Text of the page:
If you’re a parent trying to juggle work and home learning, or a teacher trying to keep your virtual class engaged as we approach three months in lockdown, you might be struggling to find new ideas and inspiration for keeping your little ones busy and learning. These products and projects for young creators may help! All of these activities help build curiosity, creativity, motor skills and language, so even if some of them seem more like play than work, rest assured; children will be gaining a lot from them. They are aimed at ages 4-7, but could definitely be adapted for older age groups too. In fact, they’re perfect for joint projects with older siblings!
Build and learn with The League of Young Inventors
My friends at the League of Young Inventors have launched a series of online lessons to encourage children to explore and build using simple resources like popsicle sticks, paper, tape and rubber bands. The lessons take children through each step of the process, meaning they can work independently while learning STEM skills. New lessons are being added all the time, so keep checking back!
Become a cardboard engineer
If, like me, you’ve been ordering a lot of supplies online recently, hang onto those cardboard boxes! The MakeDo sets of plastic saws, screwdrivers and screws let children easily assemble forts and dens, space stations, armor and more. I loved using this with kids so much that I’ve ordered my own set for home. The kits range from single person sets to full class, so these are definitely worth exploring if you’re an educator looking for a way to bring large scale engineering projects into your classroom. You can start with a prompt (“How might we build a space capsule to let an astronaut land safely on the moon?”) or let children do some free building and see where their imagination takes them.
Take your devices outdoors
Tech use and screen time don’t have to happen inside. If you’re feeling like your child is having too much ‘consumption’ screen time, encourage them to use an iPad or tablet to interact with the outside world. This could be in your yard if you have one, or on a walk you go on together. Here are some suggestions for ways to use technology to help children to engage with nature:
- Take a photograph of a natural object like leaves or a tree. Use Markup or a drawing app like Sketches School to turn them into imaginary creatures.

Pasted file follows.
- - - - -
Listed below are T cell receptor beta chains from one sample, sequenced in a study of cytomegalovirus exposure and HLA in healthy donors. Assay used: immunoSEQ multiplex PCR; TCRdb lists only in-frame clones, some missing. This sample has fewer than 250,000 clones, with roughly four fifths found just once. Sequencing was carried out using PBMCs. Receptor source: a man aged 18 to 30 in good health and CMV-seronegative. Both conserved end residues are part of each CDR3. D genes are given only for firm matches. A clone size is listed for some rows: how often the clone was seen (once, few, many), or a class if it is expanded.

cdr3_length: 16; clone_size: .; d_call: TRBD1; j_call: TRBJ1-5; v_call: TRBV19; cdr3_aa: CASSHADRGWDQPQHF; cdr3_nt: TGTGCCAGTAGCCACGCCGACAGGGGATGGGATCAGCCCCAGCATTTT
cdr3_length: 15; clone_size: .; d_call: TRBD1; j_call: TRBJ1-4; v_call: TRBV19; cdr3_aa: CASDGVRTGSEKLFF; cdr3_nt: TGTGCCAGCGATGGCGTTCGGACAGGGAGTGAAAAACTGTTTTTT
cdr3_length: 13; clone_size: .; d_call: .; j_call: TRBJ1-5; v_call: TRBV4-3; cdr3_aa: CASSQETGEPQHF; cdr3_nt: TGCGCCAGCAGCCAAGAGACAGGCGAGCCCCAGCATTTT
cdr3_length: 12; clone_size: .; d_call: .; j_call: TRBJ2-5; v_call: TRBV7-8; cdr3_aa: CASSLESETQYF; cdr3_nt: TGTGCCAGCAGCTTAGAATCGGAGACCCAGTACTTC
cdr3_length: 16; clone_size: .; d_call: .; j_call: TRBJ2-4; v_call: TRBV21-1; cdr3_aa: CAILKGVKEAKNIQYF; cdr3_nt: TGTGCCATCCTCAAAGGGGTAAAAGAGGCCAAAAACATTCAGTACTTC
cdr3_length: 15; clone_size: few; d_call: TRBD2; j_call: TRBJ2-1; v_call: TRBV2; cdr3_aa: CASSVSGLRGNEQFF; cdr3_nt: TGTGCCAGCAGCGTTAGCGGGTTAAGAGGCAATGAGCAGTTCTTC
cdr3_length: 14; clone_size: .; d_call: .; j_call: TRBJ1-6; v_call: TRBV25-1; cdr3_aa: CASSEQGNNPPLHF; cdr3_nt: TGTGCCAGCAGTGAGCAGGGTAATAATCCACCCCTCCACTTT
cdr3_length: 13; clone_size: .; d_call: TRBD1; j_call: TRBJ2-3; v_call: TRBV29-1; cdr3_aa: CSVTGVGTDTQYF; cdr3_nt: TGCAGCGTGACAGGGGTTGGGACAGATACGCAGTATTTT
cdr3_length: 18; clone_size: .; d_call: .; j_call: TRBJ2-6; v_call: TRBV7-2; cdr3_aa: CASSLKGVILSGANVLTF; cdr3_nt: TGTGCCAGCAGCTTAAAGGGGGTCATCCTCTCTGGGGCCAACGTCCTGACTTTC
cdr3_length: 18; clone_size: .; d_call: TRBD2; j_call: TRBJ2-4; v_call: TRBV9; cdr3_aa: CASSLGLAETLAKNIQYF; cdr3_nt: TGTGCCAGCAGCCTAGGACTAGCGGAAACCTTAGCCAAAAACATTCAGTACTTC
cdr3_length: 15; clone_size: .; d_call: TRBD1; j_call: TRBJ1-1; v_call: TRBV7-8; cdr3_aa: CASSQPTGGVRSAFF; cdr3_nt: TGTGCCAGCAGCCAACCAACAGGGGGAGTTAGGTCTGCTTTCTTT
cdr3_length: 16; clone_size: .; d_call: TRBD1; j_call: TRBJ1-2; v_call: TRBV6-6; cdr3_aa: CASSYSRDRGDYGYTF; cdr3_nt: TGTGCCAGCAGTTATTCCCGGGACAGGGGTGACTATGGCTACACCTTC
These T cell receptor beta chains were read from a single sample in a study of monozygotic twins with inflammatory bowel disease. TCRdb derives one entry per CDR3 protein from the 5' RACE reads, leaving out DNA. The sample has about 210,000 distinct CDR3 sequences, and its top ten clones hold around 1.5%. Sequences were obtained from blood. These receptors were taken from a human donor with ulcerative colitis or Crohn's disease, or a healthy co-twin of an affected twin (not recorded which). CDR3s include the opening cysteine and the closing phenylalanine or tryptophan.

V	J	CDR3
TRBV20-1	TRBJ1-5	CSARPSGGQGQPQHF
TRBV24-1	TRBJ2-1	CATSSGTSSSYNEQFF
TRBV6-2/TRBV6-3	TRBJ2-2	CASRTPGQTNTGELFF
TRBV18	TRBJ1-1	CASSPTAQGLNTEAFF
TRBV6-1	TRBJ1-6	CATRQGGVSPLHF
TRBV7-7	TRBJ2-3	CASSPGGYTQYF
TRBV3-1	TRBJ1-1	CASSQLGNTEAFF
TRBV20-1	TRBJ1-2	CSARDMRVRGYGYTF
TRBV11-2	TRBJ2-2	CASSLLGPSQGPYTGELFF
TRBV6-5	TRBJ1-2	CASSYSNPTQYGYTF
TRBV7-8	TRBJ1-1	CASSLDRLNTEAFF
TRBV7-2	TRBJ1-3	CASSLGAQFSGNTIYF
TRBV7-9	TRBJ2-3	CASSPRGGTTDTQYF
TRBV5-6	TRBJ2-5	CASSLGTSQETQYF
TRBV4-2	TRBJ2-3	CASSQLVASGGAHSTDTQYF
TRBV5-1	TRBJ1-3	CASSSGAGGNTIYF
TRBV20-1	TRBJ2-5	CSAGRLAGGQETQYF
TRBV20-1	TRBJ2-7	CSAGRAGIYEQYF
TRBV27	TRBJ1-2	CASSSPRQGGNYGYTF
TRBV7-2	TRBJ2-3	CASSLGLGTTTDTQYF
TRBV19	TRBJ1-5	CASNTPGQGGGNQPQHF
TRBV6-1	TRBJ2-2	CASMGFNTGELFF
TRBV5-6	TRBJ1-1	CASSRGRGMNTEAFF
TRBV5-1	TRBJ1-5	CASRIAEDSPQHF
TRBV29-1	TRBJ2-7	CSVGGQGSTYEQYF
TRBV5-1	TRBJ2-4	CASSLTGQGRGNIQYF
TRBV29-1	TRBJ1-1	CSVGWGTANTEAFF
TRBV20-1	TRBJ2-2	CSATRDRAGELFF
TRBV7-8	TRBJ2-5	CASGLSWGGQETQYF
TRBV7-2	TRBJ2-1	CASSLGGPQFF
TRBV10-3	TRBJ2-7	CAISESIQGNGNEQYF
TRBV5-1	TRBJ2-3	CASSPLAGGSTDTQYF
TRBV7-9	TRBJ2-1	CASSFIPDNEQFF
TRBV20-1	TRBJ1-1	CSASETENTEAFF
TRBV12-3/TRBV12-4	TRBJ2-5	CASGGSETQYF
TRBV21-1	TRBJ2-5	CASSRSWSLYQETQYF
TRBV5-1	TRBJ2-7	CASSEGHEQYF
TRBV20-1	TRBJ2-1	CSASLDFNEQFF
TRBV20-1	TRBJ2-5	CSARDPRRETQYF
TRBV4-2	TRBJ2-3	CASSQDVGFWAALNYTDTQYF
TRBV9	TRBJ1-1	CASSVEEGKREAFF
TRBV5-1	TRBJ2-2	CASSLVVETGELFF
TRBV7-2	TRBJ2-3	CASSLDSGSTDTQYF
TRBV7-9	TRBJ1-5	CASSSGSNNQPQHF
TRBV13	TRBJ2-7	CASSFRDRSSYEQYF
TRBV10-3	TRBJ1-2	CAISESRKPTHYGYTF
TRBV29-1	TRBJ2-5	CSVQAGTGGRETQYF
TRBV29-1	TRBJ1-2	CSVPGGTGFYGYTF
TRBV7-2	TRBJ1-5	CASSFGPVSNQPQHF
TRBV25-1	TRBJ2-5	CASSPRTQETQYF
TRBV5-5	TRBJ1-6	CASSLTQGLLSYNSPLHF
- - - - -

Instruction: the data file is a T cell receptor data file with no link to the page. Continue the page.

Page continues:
- Choose some favorite toys (animals work best!) and place them in the sun at different times of the day. Use a device to photograph the shadows that they create at different times and talk about why they change.
- Make a mini nature documentary using the video camera or a video creation app like Apple Clips – this could focus on animals or plants in the yard or at the local park, track the growth of seeds or use toy animals like dinosaurs.
Learn what goes on inside a computer
Hello Ruby is a lovely book that introduces children to computer science and also happens to have a website with lots of activities designed to help children understand what happens inside computers and how apps work in creative, fun ways. A lot of the activities are printables that children can then get stuck into away from a screen. You can find play activities here and teaching activities here.
Make a Rube Goldberg Machine
This is a great way to do something new with those unused boxes of toys! Rube Goldberg (or chain reaction) Machines help children to understand physics and are a brilliant way to develop perseverance and patience when things don’t work so well the first time. Start with a simple example of a line of dominos falling into each other, and then let children’s imaginations run wild! There are some ideas and links to videos in this old but very good resource from Tinkerlab.
Have fun, and remember that young children gain so much from all types of play – whether it’s role play with toys and dolls, building dens or digging holes in the yard.
Let us know how you get on if you try the ideas above and I’d love to hear about your ideas too; just drop me a line at email@example.com.
Faye Ellis is an elementary STEAM digital learning specialist and is Director of Special Projects at Ready Learner One. She is an Apple Distinguished Educator and Google Certified Innovator, and has previously worked led digital learning in London schools and at the British Museum. You can find Faye on Twitter at @fayenicole